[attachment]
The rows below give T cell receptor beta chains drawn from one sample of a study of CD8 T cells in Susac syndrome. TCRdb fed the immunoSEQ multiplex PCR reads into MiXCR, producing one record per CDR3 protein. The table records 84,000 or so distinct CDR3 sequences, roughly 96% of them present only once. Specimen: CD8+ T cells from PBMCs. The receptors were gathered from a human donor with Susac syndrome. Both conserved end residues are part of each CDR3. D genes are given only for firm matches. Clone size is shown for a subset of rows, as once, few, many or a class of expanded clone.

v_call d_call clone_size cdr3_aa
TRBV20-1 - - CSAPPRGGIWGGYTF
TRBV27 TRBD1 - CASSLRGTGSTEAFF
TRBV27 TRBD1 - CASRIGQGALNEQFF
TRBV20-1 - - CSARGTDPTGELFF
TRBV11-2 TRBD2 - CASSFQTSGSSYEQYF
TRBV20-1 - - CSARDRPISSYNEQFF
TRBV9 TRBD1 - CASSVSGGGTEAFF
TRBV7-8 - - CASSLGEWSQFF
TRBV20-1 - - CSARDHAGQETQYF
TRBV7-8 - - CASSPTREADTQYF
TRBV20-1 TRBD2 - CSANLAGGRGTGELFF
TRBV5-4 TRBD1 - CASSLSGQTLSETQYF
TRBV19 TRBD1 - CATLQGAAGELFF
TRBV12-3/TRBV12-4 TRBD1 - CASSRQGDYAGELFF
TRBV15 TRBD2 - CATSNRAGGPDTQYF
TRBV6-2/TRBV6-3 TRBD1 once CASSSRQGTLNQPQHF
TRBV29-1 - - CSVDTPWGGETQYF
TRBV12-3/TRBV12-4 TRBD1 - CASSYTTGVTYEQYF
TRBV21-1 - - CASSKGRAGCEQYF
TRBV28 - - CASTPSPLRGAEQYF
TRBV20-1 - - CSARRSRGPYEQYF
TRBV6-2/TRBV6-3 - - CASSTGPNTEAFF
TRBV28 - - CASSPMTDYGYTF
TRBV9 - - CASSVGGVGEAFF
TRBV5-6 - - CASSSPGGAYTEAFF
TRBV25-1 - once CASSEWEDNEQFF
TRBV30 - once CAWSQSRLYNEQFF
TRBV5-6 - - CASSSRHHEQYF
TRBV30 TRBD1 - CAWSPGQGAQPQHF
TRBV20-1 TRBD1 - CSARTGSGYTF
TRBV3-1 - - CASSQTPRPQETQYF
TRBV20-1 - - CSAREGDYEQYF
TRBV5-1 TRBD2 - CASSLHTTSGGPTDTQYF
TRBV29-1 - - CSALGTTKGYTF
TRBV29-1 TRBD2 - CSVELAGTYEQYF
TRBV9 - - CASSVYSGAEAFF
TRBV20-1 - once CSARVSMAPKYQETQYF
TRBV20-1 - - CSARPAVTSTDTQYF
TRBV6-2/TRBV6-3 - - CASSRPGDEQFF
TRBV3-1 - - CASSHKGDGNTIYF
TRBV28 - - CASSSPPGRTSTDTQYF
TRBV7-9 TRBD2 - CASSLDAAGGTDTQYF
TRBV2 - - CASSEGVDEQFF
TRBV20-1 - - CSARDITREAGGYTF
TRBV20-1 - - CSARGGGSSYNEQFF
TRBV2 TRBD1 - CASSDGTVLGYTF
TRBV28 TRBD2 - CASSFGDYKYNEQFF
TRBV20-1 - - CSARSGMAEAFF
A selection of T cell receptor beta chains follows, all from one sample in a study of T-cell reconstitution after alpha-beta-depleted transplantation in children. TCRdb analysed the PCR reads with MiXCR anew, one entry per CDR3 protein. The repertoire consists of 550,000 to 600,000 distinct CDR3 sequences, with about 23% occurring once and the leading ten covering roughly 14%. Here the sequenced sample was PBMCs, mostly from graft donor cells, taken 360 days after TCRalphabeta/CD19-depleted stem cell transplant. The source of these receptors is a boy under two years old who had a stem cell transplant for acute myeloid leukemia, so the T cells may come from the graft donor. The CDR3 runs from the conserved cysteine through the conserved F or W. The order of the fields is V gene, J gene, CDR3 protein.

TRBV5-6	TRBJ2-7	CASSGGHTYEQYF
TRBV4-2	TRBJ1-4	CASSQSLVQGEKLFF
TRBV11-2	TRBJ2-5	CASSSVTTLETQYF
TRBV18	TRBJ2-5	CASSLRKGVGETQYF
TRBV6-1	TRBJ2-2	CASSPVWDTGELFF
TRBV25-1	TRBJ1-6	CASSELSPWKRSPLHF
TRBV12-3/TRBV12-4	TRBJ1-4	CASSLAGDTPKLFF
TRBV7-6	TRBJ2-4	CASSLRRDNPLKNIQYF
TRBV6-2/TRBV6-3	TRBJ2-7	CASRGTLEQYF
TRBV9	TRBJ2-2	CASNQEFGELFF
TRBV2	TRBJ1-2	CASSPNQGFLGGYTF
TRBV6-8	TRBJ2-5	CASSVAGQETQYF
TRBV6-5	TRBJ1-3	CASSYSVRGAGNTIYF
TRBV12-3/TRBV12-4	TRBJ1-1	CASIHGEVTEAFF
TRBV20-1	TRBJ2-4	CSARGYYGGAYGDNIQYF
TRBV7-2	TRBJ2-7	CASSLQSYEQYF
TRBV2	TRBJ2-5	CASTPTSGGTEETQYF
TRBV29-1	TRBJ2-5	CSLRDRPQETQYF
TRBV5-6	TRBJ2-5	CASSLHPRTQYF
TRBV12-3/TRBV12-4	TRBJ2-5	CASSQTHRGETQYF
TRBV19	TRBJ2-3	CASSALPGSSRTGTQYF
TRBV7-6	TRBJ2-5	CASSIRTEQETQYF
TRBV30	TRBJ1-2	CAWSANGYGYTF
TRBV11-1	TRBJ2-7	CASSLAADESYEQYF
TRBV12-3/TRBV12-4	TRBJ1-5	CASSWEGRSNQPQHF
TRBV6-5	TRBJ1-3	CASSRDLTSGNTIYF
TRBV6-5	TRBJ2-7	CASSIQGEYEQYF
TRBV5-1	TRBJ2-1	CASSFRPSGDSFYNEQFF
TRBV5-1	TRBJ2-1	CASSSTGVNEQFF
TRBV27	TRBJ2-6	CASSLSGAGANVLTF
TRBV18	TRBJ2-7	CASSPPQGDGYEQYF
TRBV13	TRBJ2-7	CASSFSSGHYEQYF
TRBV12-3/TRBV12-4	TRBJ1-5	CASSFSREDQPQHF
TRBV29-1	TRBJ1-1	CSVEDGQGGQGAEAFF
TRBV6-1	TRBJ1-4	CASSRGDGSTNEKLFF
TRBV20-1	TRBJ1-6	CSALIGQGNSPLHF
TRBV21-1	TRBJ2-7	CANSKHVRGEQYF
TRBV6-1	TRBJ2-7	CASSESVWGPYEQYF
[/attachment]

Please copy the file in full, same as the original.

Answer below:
The rows below give T cell receptor beta chains drawn from one sample of a study of CD8 T cells in Susac syndrome. TCRdb fed the immunoSEQ multiplex PCR reads into MiXCR, producing one record per CDR3 protein. The table records 84,000 or so distinct CDR3 sequences, roughly 96% of them present only once. Specimen: CD8+ T cells from PBMCs. The receptors were gathered from a human donor with Susac syndrome. Both conserved end residues are part of each CDR3. D genes are given only for firm matches. Clone size is shown for a subset of rows, as once, few, many or a class of expanded clone.

v_call d_call clone_size cdr3_aa
TRBV20-1 - - CSAPPRGGIWGGYTF
TRBV27 TRBD1 - CASSLRGTGSTEAFF
TRBV27 TRBD1 - CASRIGQGALNEQFF
TRBV20-1 - - CSARGTDPTGELFF
TRBV11-2 TRBD2 - CASSFQTSGSSYEQYF
TRBV20-1 - - CSARDRPISSYNEQFF
TRBV9 TRBD1 - CASSVSGGGTEAFF
TRBV7-8 - - CASSLGEWSQFF
TRBV20-1 - - CSARDHAGQETQYF
TRBV7-8 - - CASSPTREADTQYF
TRBV20-1 TRBD2 - CSANLAGGRGTGELFF
TRBV5-4 TRBD1 - CASSLSGQTLSETQYF
TRBV19 TRBD1 - CATLQGAAGELFF
TRBV12-3/TRBV12-4 TRBD1 - CASSRQGDYAGELFF
TRBV15 TRBD2 - CATSNRAGGPDTQYF
TRBV6-2/TRBV6-3 TRBD1 once CASSSRQGTLNQPQHF
TRBV29-1 - - CSVDTPWGGETQYF
TRBV12-3/TRBV12-4 TRBD1 - CASSYTTGVTYEQYF
TRBV21-1 - - CASSKGRAGCEQYF
TRBV28 - - CASTPSPLRGAEQYF
TRBV20-1 - - CSARRSRGPYEQYF
TRBV6-2/TRBV6-3 - - CASSTGPNTEAFF
TRBV28 - - CASSPMTDYGYTF
TRBV9 - - CASSVGGVGEAFF
TRBV5-6 - - CASSSPGGAYTEAFF
TRBV25-1 - once CASSEWEDNEQFF
TRBV30 - once CAWSQSRLYNEQFF
TRBV5-6 - - CASSSRHHEQYF
TRBV30 TRBD1 - CAWSPGQGAQPQHF
TRBV20-1 TRBD1 - CSARTGSGYTF
TRBV3-1 - - CASSQTPRPQETQYF
TRBV20-1 - - CSAREGDYEQYF
TRBV5-1 TRBD2 - CASSLHTTSGGPTDTQYF
TRBV29-1 - - CSALGTTKGYTF
TRBV29-1 TRBD2 - CSVELAGTYEQYF
TRBV9 - - CASSVYSGAEAFF
TRBV20-1 - once CSARVSMAPKYQETQYF
TRBV20-1 - - CSARPAVTSTDTQYF
TRBV6-2/TRBV6-3 - - CASSRPGDEQFF
TRBV3-1 - - CASSHKGDGNTIYF
TRBV28 - - CASSSPPGRTSTDTQYF
TRBV7-9 TRBD2 - CASSLDAAGGTDTQYF
TRBV2 - - CASSEGVDEQFF
TRBV20-1 - - CSARDITREAGGYTF
TRBV20-1 - - CSARGGGSSYNEQFF
TRBV2 TRBD1 - CASSDGTVLGYTF
TRBV28 TRBD2 - CASSFGDYKYNEQFF
TRBV20-1 - - CSARSGMAEAFF
A selection of T cell receptor beta chains follows, all from one sample in a study of T-cell reconstitution after alpha-beta-depleted transplantation in children. TCRdb analysed the PCR reads with MiXCR anew, one entry per CDR3 protein. The repertoire consists of 550,000 to 600,000 distinct CDR3 sequences, with about 23% occurring once and the leading ten covering roughly 14%. Here the sequenced sample was PBMCs, mostly from graft donor cells, taken 360 days after TCRalphabeta/CD19-depleted stem cell transplant. The source of these receptors is a boy under two years old who had a stem cell transplant for acute myeloid leukemia, so the T cells may come from the graft donor. The CDR3 runs from the conserved cysteine through the conserved F or W. The order of the fields is V gene, J gene, CDR3 protein.

TRBV5-6	TRBJ2-7	CASSGGHTYEQYF
TRBV4-2	TRBJ1-4	CASSQSLVQGEKLFF
TRBV11-2	TRBJ2-5	CASSSVTTLETQYF
TRBV18	TRBJ2-5	CASSLRKGVGETQYF
TRBV6-1	TRBJ2-2	CASSPVWDTGELFF
TRBV25-1	TRBJ1-6	CASSELSPWKRSPLHF
TRBV12-3/TRBV12-4	TRBJ1-4	CASSLAGDTPKLFF
TRBV7-6	TRBJ2-4	CASSLRRDNPLKNIQYF
TRBV6-2/TRBV6-3	TRBJ2-7	CASRGTLEQYF
TRBV9	TRBJ2-2	CASNQEFGELFF
TRBV2	TRBJ1-2	CASSPNQGFLGGYTF
TRBV6-8	TRBJ2-5	CASSVAGQETQYF
TRBV6-5	TRBJ1-3	CASSYSVRGAGNTIYF
TRBV12-3/TRBV12-4	TRBJ1-1	CASIHGEVTEAFF
TRBV20-1	TRBJ2-4	CSARGYYGGAYGDNIQYF
TRBV7-2	TRBJ2-7	CASSLQSYEQYF
TRBV2	TRBJ2-5	CASTPTSGGTEETQYF
TRBV29-1	TRBJ2-5	CSLRDRPQETQYF
TRBV5-6	TRBJ2-5	CASSLHPRTQYF
TRBV12-3/TRBV12-4	TRBJ2-5	CASSQTHRGETQYF
TRBV19	TRBJ2-3	CASSALPGSSRTGTQYF
TRBV7-6	TRBJ2-5	CASSIRTEQETQYF
TRBV30	TRBJ1-2	CAWSANGYGYTF
TRBV11-1	TRBJ2-7	CASSLAADESYEQYF
TRBV12-3/TRBV12-4	TRBJ1-5	CASSWEGRSNQPQHF
TRBV6-5	TRBJ1-3	CASSRDLTSGNTIYF
TRBV6-5	TRBJ2-7	CASSIQGEYEQYF
TRBV5-1	TRBJ2-1	CASSFRPSGDSFYNEQFF
TRBV5-1	TRBJ2-1	CASSSTGVNEQFF
TRBV27	TRBJ2-6	CASSLSGAGANVLTF
TRBV18	TRBJ2-7	CASSPPQGDGYEQYF
TRBV13	TRBJ2-7	CASSFSSGHYEQYF
TRBV12-3/TRBV12-4	TRBJ1-5	CASSFSREDQPQHF
TRBV29-1	TRBJ1-1	CSVEDGQGGQGAEAFF
TRBV6-1	TRBJ1-4	CASSRGDGSTNEKLFF
TRBV20-1	TRBJ1-6	CSALIGQGNSPLHF
TRBV21-1	TRBJ2-7	CANSKHVRGEQYF
TRBV6-1	TRBJ2-7	CASSESVWGPYEQYF